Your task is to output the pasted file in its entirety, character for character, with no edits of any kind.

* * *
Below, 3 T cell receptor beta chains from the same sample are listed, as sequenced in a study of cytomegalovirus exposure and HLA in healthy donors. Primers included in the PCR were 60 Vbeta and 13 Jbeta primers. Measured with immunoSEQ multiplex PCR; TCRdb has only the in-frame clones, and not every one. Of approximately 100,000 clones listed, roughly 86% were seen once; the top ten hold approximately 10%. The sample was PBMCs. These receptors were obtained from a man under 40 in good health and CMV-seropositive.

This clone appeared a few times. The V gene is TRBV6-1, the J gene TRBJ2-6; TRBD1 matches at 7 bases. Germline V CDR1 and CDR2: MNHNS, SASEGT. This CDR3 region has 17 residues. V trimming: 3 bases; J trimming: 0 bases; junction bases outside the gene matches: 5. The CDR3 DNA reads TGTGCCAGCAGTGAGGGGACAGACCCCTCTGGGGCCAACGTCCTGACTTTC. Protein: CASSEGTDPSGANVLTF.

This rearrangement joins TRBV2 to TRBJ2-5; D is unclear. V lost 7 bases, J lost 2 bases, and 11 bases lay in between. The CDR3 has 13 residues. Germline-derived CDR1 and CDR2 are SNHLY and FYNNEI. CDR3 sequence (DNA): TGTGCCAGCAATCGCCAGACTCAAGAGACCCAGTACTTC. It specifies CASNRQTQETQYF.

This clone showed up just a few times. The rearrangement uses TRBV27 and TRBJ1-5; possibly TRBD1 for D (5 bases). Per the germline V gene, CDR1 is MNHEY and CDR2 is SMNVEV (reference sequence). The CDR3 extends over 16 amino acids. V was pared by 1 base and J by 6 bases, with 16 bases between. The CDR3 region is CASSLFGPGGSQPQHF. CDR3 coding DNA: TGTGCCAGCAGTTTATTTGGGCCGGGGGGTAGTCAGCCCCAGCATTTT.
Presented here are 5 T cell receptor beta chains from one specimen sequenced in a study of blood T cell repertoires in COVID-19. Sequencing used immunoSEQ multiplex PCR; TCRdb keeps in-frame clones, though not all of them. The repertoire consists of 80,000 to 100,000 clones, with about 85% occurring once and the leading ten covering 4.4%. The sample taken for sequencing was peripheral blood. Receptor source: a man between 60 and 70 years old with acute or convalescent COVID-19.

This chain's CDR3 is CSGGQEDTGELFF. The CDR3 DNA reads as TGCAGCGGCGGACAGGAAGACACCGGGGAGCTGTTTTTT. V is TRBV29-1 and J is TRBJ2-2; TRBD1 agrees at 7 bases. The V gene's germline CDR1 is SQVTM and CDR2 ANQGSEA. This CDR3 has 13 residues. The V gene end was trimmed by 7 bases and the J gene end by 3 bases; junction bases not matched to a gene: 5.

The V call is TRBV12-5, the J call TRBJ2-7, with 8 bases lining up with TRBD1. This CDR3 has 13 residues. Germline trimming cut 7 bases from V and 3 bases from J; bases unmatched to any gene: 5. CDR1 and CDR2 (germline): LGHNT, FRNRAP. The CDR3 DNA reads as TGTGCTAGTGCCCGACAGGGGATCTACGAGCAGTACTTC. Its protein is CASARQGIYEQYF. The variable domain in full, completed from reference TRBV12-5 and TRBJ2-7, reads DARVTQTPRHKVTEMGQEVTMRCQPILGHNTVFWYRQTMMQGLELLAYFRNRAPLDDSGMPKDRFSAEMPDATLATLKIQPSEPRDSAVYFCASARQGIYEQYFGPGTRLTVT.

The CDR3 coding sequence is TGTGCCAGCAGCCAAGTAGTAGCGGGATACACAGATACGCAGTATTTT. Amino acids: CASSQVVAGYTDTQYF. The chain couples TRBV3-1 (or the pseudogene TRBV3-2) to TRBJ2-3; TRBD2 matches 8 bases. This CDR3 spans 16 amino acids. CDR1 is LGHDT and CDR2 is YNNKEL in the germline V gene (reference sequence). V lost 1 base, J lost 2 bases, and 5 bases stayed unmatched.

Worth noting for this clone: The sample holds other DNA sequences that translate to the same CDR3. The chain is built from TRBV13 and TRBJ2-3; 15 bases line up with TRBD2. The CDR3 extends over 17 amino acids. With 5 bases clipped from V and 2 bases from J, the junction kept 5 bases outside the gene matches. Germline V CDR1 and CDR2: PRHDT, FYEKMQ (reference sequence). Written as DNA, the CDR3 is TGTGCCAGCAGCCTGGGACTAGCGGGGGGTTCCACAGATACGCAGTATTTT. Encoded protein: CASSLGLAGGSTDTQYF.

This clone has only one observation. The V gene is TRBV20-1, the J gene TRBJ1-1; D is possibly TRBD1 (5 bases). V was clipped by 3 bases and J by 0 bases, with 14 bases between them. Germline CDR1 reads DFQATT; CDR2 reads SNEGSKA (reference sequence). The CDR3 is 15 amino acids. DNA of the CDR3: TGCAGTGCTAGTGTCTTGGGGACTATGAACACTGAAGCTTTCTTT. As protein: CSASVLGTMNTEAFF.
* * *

Below, 3 T cell receptor beta chains from the same sample are listed, as sequenced in a study of cytomegalovirus exposure and HLA in healthy donors. Primers included in the PCR were 60 Vbeta and 13 Jbeta primers. Measured with immunoSEQ multiplex PCR; TCRdb has only the in-frame clones, and not every one. Of approximately 100,000 clones listed, roughly 86% were seen once; the top ten hold approximately 10%. The sample was PBMCs. These receptors were obtained from a man under 40 in good health and CMV-seropositive.

This clone appeared a few times. The V gene is TRBV6-1, the J gene TRBJ2-6; TRBD1 matches at 7 bases. Germline V CDR1 and CDR2: MNHNS, SASEGT. This CDR3 region has 17 residues. V trimming: 3 bases; J trimming: 0 bases; junction bases outside the gene matches: 5. The CDR3 DNA reads TGTGCCAGCAGTGAGGGGACAGACCCCTCTGGGGCCAACGTCCTGACTTTC. Protein: CASSEGTDPSGANVLTF.

This rearrangement joins TRBV2 to TRBJ2-5; D is unclear. V lost 7 bases, J lost 2 bases, and 11 bases lay in between. The CDR3 has 13 residues. Germline-derived CDR1 and CDR2 are SNHLY and FYNNEI. CDR3 sequence (DNA): TGTGCCAGCAATCGCCAGACTCAAGAGACCCAGTACTTC. It specifies CASNRQTQETQYF.

This clone showed up just a few times. The rearrangement uses TRBV27 and TRBJ1-5; possibly TRBD1 for D (5 bases). Per the germline V gene, CDR1 is MNHEY and CDR2 is SMNVEV (reference sequence). The CDR3 extends over 16 amino acids. V was pared by 1 base and J by 6 bases, with 16 bases between. The CDR3 region is CASSLFGPGGSQPQHF. CDR3 coding DNA: TGTGCCAGCAGTTTATTTGGGCCGGGGGGTAGTCAGCCCCAGCATTTT.
Presented here are 5 T cell receptor beta chains from one specimen sequenced in a study of blood T cell repertoires in COVID-19. Sequencing used immunoSEQ multiplex PCR; TCRdb keeps in-frame clones, though not all of them. The repertoire consists of 80,000 to 100,000 clones, with about 85% occurring once and the leading ten covering 4.4%. The sample taken for sequencing was peripheral blood. Receptor source: a man between 60 and 70 years old with acute or convalescent COVID-19.

This chain's CDR3 is CSGGQEDTGELFF. The CDR3 DNA reads as TGCAGCGGCGGACAGGAAGACACCGGGGAGCTGTTTTTT. V is TRBV29-1 and J is TRBJ2-2; TRBD1 agrees at 7 bases. The V gene's germline CDR1 is SQVTM and CDR2 ANQGSEA. This CDR3 has 13 residues. The V gene end was trimmed by 7 bases and the J gene end by 3 bases; junction bases not matched to a gene: 5.

The V call is TRBV12-5, the J call TRBJ2-7, with 8 bases lining up with TRBD1. This CDR3 has 13 residues. Germline trimming cut 7 bases from V and 3 bases from J; bases unmatched to any gene: 5. CDR1 and CDR2 (germline): LGHNT, FRNRAP. The CDR3 DNA reads as TGTGCTAGTGCCCGACAGGGGATCTACGAGCAGTACTTC. Its protein is CASARQGIYEQYF. The variable domain in full, completed from reference TRBV12-5 and TRBJ2-7, reads DARVTQTPRHKVTEMGQEVTMRCQPILGHNTVFWYRQTMMQGLELLAYFRNRAPLDDSGMPKDRFSAEMPDATLATLKIQPSEPRDSAVYFCASARQGIYEQYFGPGTRLTVT.

The CDR3 coding sequence is TGTGCCAGCAGCCAAGTAGTAGCGGGATACACAGATACGCAGTATTTT. Amino acids: CASSQVVAGYTDTQYF. The chain couples TRBV3-1 (or the pseudogene TRBV3-2) to TRBJ2-3; TRBD2 matches 8 bases. This CDR3 spans 16 amino acids. CDR1 is LGHDT and CDR2 is YNNKEL in the germline V gene (reference sequence). V lost 1 base, J lost 2 bases, and 5 bases stayed unmatched.

Worth noting for this clone: The sample holds other DNA sequences that translate to the same CDR3. The chain is built from TRBV13 and TRBJ2-3; 15 bases line up with TRBD2. The CDR3 extends over 17 amino acids. With 5 bases clipped from V and 2 bases from J, the junction kept 5 bases outside the gene matches. Germline V CDR1 and CDR2: PRHDT, FYEKMQ (reference sequence). Written as DNA, the CDR3 is TGTGCCAGCAGCCTGGGACTAGCGGGGGGTTCCACAGATACGCAGTATTTT. Encoded protein: CASSLGLAGGSTDTQYF.

This clone has only one observation. The V gene is TRBV20-1, the J gene TRBJ1-1; D is possibly TRBD1 (5 bases). V was clipped by 3 bases and J by 0 bases, with 14 bases between them. Germline CDR1 reads DFQATT; CDR2 reads SNEGSKA (reference sequence). The CDR3 is 15 amino acids. DNA of the CDR3: TGCAGTGCTAGTGTCTTGGGGACTATGAACACTGAAGCTTTCTTT. As protein: CSASVLGTMNTEAFF.